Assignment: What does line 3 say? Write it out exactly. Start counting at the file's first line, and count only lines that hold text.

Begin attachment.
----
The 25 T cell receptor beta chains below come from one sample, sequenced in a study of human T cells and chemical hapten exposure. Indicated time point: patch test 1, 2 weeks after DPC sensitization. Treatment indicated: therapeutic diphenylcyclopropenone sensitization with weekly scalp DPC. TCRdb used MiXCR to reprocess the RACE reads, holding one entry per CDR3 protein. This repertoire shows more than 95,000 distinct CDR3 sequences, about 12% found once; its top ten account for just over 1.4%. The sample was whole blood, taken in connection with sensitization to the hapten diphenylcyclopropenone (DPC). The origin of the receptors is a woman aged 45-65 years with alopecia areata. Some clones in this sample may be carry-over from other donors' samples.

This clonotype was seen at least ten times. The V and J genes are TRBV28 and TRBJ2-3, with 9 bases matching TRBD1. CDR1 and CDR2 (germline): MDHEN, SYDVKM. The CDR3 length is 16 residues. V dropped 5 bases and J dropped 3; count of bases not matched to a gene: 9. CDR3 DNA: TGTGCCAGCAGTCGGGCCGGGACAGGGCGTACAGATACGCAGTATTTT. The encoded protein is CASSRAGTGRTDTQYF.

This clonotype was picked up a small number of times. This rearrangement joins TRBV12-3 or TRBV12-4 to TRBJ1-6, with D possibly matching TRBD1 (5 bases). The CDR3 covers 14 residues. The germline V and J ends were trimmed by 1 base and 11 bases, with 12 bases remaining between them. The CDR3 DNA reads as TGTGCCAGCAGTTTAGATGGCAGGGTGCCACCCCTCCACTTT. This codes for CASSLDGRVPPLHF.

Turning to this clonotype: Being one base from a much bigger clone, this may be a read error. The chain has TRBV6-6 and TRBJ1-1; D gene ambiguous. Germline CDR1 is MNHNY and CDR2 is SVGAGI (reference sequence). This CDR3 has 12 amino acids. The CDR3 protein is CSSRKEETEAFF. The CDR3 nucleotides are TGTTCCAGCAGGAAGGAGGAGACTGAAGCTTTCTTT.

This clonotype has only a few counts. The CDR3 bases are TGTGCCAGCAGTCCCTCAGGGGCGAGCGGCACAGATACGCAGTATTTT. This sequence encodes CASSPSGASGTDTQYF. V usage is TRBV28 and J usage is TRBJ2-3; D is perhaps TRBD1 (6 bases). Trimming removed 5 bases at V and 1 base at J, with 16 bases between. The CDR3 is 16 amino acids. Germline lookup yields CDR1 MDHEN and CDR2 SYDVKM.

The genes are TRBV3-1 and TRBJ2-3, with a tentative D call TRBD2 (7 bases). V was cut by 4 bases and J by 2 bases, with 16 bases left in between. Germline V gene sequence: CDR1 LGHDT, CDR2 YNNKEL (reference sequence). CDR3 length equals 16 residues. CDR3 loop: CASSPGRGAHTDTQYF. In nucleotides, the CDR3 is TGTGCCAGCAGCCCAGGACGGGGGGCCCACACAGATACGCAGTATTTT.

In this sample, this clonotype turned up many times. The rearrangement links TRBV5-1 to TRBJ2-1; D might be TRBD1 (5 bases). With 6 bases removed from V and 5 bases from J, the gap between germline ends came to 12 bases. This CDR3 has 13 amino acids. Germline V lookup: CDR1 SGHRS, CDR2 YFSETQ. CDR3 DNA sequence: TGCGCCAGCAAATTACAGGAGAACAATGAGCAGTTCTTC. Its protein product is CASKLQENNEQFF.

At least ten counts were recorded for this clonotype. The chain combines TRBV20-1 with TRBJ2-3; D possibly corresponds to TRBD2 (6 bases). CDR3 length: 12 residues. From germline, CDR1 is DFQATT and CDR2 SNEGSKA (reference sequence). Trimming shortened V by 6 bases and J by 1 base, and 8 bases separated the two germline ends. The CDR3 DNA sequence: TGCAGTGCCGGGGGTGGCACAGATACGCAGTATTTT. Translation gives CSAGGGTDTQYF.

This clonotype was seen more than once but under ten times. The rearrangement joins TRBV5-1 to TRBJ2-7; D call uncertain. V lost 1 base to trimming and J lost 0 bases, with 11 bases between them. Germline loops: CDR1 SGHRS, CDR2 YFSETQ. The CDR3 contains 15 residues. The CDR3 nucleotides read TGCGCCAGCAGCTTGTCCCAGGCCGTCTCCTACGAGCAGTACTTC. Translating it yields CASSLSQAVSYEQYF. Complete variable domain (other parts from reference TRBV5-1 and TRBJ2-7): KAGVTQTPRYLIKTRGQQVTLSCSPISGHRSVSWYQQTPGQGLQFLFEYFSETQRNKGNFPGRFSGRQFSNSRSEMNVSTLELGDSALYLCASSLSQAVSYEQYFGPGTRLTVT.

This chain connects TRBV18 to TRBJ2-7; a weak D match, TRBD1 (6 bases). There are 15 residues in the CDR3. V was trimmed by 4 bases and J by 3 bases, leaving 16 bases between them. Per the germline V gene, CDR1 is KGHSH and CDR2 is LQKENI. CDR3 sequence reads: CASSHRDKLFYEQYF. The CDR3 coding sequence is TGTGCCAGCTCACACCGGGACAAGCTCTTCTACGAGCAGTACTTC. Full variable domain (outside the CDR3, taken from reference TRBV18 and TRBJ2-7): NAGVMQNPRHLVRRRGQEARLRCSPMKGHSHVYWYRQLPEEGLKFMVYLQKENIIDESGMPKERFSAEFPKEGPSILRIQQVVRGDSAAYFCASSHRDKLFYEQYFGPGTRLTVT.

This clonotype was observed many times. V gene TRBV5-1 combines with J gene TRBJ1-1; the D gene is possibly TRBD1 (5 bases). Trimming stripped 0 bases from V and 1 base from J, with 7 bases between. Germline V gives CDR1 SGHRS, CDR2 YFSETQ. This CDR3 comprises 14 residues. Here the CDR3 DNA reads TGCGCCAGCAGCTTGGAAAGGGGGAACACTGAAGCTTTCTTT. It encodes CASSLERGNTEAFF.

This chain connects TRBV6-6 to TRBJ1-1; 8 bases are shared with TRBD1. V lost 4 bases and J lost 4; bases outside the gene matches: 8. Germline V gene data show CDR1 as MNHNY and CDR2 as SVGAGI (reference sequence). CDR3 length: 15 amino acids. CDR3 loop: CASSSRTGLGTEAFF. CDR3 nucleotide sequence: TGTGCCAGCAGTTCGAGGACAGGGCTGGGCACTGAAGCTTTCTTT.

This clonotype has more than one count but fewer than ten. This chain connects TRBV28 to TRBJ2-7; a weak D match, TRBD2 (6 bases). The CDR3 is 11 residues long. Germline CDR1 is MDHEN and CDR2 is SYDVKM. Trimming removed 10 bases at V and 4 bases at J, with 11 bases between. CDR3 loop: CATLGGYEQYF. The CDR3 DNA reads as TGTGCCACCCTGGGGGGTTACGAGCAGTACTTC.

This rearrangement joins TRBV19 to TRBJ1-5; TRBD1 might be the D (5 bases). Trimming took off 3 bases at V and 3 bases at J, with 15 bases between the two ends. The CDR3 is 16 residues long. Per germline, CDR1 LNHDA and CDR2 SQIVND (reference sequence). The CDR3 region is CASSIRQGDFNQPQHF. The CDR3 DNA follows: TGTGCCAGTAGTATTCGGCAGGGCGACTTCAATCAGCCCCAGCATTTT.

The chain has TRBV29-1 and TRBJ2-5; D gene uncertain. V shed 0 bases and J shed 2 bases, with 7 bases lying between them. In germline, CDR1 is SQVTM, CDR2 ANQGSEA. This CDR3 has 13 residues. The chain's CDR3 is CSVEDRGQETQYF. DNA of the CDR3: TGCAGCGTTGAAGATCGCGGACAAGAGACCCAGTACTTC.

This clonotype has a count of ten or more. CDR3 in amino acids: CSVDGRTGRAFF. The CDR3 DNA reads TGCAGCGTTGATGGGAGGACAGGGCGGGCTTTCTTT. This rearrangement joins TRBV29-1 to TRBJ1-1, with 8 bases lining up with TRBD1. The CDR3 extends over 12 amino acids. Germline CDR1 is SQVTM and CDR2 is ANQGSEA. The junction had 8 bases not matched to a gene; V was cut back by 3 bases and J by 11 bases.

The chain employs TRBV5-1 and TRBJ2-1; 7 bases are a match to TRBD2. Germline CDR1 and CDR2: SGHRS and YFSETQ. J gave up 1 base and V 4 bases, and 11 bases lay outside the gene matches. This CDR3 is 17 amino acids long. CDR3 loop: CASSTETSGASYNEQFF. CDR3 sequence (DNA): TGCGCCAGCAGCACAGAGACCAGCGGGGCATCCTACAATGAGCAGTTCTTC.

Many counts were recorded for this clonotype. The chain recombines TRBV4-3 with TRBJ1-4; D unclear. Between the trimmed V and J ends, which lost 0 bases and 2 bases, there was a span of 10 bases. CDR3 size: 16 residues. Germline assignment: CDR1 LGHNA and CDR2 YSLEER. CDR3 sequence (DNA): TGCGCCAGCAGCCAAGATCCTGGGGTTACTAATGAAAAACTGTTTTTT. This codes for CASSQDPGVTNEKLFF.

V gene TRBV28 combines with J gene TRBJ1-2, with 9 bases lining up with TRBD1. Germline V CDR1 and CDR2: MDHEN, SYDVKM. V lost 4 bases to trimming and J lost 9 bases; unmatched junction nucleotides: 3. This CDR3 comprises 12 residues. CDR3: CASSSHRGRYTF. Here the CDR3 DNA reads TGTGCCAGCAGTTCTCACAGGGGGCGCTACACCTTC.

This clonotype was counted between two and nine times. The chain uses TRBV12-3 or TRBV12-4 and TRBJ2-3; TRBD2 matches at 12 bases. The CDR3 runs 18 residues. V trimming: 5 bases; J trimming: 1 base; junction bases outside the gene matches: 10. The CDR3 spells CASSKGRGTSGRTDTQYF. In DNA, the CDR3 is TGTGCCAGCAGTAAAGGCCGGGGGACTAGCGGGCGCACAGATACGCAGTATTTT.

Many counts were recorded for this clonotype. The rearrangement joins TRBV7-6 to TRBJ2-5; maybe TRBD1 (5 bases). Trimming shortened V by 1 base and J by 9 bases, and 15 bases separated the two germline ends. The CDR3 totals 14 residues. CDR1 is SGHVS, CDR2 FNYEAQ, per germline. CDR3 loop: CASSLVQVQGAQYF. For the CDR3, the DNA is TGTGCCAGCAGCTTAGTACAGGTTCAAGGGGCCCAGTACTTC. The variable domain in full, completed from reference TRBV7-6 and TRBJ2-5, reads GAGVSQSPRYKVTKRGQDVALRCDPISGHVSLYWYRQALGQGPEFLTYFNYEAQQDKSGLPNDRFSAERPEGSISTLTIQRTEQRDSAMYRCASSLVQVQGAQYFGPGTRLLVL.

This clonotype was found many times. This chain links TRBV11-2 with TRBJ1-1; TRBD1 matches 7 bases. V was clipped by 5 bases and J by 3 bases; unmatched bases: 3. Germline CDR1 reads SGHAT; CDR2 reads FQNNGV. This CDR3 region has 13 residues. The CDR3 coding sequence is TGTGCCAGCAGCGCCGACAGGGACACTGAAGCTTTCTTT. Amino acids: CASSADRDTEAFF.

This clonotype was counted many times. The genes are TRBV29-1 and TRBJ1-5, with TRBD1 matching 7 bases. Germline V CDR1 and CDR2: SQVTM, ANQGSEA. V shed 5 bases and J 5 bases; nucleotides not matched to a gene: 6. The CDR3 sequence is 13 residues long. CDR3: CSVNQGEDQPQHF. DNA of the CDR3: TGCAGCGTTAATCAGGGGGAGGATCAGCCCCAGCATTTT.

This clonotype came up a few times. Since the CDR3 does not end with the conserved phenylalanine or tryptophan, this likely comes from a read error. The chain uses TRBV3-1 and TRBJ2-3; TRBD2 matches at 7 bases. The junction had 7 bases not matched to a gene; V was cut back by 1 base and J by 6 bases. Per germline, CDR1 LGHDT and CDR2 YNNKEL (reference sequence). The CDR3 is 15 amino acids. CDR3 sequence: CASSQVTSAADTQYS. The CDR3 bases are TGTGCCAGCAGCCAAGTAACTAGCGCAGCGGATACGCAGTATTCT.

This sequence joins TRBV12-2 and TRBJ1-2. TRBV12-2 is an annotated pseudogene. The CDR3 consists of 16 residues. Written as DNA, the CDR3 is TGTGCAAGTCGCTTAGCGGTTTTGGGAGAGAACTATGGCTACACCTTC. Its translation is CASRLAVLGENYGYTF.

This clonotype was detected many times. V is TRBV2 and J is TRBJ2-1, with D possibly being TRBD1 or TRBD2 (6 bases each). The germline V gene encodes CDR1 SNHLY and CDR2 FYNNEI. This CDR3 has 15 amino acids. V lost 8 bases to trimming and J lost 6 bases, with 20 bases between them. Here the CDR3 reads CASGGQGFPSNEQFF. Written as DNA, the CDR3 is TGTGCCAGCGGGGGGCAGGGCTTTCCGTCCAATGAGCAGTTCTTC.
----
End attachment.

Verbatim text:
This clonotype was picked up a small number of times. This rearrangement joins TRBV12-3 or TRBV12-4 to TRBJ1-6, with D possibly matching TRBD1 (5 bases). The CDR3 covers 14 residues. The germline V and J ends were trimmed by 1 base and 11 bases, with 12 bases remaining between them. The CDR3 DNA reads as TGTGCCAGCAGTTTAGATGGCAGGGTGCCACCCCTCCACTTT. This codes for CASSLDGRVPPLHF.